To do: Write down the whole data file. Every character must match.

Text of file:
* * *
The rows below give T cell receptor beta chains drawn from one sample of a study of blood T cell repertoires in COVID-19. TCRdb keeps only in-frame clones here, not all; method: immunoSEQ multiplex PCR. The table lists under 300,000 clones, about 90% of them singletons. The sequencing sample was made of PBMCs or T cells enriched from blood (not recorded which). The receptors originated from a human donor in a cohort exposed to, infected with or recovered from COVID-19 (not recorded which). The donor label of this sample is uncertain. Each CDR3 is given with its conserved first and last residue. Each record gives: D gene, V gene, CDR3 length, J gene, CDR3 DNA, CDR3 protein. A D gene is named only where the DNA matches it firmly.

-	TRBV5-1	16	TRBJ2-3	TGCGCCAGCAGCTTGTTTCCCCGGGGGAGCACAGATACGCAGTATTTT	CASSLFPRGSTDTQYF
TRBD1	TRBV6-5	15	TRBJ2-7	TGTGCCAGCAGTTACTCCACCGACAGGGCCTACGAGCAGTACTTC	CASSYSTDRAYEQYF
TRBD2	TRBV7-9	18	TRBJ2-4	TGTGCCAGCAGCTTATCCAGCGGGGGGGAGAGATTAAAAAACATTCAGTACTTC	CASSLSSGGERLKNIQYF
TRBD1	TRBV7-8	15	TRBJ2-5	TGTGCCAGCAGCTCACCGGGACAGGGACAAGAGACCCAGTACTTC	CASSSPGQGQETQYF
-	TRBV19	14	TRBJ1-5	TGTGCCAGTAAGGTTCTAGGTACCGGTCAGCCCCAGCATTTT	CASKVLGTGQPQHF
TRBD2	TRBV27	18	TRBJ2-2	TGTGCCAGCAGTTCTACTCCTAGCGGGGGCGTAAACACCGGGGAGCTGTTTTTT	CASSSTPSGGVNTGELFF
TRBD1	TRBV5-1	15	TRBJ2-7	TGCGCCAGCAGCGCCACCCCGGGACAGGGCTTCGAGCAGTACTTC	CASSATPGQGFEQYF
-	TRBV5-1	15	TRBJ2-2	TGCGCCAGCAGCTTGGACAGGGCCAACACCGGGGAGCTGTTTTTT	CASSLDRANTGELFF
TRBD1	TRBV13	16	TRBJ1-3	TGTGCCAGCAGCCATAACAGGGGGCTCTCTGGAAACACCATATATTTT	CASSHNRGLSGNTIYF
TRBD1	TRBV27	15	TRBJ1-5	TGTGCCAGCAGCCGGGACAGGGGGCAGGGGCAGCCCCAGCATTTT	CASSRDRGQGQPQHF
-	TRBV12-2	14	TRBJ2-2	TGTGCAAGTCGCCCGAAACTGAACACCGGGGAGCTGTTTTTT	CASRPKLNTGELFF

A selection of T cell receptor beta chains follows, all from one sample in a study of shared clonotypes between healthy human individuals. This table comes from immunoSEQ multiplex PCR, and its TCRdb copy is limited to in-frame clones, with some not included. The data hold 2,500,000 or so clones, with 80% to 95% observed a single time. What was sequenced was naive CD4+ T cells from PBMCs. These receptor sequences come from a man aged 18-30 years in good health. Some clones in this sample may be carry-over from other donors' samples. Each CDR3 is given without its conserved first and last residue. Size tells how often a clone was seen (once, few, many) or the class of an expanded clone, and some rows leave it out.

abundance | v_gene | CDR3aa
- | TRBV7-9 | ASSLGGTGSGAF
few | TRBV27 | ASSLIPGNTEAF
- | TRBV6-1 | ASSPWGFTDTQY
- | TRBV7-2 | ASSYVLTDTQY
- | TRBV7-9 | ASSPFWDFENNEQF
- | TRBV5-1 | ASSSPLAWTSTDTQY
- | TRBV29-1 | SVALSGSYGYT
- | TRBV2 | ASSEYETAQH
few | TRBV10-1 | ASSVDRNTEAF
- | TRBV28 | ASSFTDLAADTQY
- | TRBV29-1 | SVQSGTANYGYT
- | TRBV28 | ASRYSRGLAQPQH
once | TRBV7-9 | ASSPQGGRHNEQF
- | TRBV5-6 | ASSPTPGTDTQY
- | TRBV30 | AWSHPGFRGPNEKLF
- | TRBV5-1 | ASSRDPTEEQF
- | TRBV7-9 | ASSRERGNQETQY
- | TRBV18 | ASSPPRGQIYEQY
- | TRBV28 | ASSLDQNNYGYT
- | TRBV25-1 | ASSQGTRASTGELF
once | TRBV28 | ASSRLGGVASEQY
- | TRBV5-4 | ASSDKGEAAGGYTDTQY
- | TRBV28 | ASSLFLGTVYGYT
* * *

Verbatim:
The rows below give T cell receptor beta chains drawn from one sample of a study of blood T cell repertoires in COVID-19. TCRdb keeps only in-frame clones here, not all; method: immunoSEQ multiplex PCR. The table lists under 300,000 clones, about 90% of them singletons. The sequencing sample was made of PBMCs or T cells enriched from blood (not recorded which). The receptors originated from a human donor in a cohort exposed to, infected with or recovered from COVID-19 (not recorded which). The donor label of this sample is uncertain. Each CDR3 is given with its conserved first and last residue. Each record gives: D gene, V gene, CDR3 length, J gene, CDR3 DNA, CDR3 protein. A D gene is named only where the DNA matches it firmly.

-	TRBV5-1	16	TRBJ2-3	TGCGCCAGCAGCTTGTTTCCCCGGGGGAGCACAGATACGCAGTATTTT	CASSLFPRGSTDTQYF
TRBD1	TRBV6-5	15	TRBJ2-7	TGTGCCAGCAGTTACTCCACCGACAGGGCCTACGAGCAGTACTTC	CASSYSTDRAYEQYF
TRBD2	TRBV7-9	18	TRBJ2-4	TGTGCCAGCAGCTTATCCAGCGGGGGGGAGAGATTAAAAAACATTCAGTACTTC	CASSLSSGGERLKNIQYF
TRBD1	TRBV7-8	15	TRBJ2-5	TGTGCCAGCAGCTCACCGGGACAGGGACAAGAGACCCAGTACTTC	CASSSPGQGQETQYF
-	TRBV19	14	TRBJ1-5	TGTGCCAGTAAGGTTCTAGGTACCGGTCAGCCCCAGCATTTT	CASKVLGTGQPQHF
TRBD2	TRBV27	18	TRBJ2-2	TGTGCCAGCAGTTCTACTCCTAGCGGGGGCGTAAACACCGGGGAGCTGTTTTTT	CASSSTPSGGVNTGELFF
TRBD1	TRBV5-1	15	TRBJ2-7	TGCGCCAGCAGCGCCACCCCGGGACAGGGCTTCGAGCAGTACTTC	CASSATPGQGFEQYF
-	TRBV5-1	15	TRBJ2-2	TGCGCCAGCAGCTTGGACAGGGCCAACACCGGGGAGCTGTTTTTT	CASSLDRANTGELFF
TRBD1	TRBV13	16	TRBJ1-3	TGTGCCAGCAGCCATAACAGGGGGCTCTCTGGAAACACCATATATTTT	CASSHNRGLSGNTIYF
TRBD1	TRBV27	15	TRBJ1-5	TGTGCCAGCAGCCGGGACAGGGGGCAGGGGCAGCCCCAGCATTTT	CASSRDRGQGQPQHF
-	TRBV12-2	14	TRBJ2-2	TGTGCAAGTCGCCCGAAACTGAACACCGGGGAGCTGTTTTTT	CASRPKLNTGELFF

A selection of T cell receptor beta chains follows, all from one sample in a study of shared clonotypes between healthy human individuals. This table comes from immunoSEQ multiplex PCR, and its TCRdb copy is limited to in-frame clones, with some not included. The data hold 2,500,000 or so clones, with 80% to 95% observed a single time. What was sequenced was naive CD4+ T cells from PBMCs. These receptor sequences come from a man aged 18-30 years in good health. Some clones in this sample may be carry-over from other donors' samples. Each CDR3 is given without its conserved first and last residue. Size tells how often a clone was seen (once, few, many) or the class of an expanded clone, and some rows leave it out.

abundance | v_gene | CDR3aa
- | TRBV7-9 | ASSLGGTGSGAF
few | TRBV27 | ASSLIPGNTEAF
- | TRBV6-1 | ASSPWGFTDTQY
- | TRBV7-2 | ASSYVLTDTQY
- | TRBV7-9 | ASSPFWDFENNEQF
- | TRBV5-1 | ASSSPLAWTSTDTQY
- | TRBV29-1 | SVALSGSYGYT
- | TRBV2 | ASSEYETAQH
few | TRBV10-1 | ASSVDRNTEAF
- | TRBV28 | ASSFTDLAADTQY
- | TRBV29-1 | SVQSGTANYGYT
- | TRBV28 | ASRYSRGLAQPQH
once | TRBV7-9 | ASSPQGGRHNEQF
- | TRBV5-6 | ASSPTPGTDTQY
- | TRBV30 | AWSHPGFRGPNEKLF
- | TRBV5-1 | ASSRDPTEEQF
- | TRBV7-9 | ASSRERGNQETQY
- | TRBV18 | ASSPPRGQIYEQY
- | TRBV28 | ASSLDQNNYGYT
- | TRBV25-1 | ASSQGTRASTGELF
once | TRBV28 | ASSRLGGVASEQY
- | TRBV5-4 | ASSDKGEAAGGYTDTQY
- | TRBV28 | ASSLFLGTVYGYT